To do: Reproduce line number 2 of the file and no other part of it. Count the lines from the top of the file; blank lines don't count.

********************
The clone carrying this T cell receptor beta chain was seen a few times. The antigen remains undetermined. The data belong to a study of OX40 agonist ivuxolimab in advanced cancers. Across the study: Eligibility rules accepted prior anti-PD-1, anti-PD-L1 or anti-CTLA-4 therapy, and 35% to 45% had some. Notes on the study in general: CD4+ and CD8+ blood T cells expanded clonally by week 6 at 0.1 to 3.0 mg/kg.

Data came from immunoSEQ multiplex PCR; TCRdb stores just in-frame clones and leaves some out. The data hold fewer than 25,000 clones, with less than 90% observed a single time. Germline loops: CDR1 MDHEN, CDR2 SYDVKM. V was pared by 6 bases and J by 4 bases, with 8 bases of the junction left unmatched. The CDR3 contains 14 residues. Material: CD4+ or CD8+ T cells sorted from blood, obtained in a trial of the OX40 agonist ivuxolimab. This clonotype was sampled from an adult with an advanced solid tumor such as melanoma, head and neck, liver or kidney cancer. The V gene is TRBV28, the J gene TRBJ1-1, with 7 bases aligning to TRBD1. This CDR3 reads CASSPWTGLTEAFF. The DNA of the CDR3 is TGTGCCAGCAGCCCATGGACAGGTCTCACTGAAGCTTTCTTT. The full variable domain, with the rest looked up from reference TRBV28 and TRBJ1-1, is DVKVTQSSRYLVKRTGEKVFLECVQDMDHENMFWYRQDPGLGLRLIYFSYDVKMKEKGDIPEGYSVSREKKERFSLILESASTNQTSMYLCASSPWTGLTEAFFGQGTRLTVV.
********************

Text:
Data came from immunoSEQ multiplex PCR; TCRdb stores just in-frame clones and leaves some out. The data hold fewer than 25,000 clones, with less than 90% observed a single time. Germline loops: CDR1 MDHEN, CDR2 SYDVKM. V was pared by 6 bases and J by 4 bases, with 8 bases of the junction left unmatched. The CDR3 contains 14 residues. Material: CD4+ or CD8+ T cells sorted from blood, obtained in a trial of the OX40 agonist ivuxolimab. This clonotype was sampled from an adult with an advanced solid tumor such as melanoma, head and neck, liver or kidney cancer. The V gene is TRBV28, the J gene TRBJ1-1, with 7 bases aligning to TRBD1. This CDR3 reads CASSPWTGLTEAFF. The DNA of the CDR3 is TGTGCCAGCAGCCCATGGACAGGTCTCACTGAAGCTTTCTTT. The full variable domain, with the rest looked up from reference TRBV28 and TRBJ1-1, is DVKVTQSSRYLVKRTGEKVFLECVQDMDHENMFWYRQDPGLGLRLIYFSYDVKMKEKGDIPEGYSVSREKKERFSLILESASTNQTSMYLCASSPWTGLTEAFFGQGTRLTVV.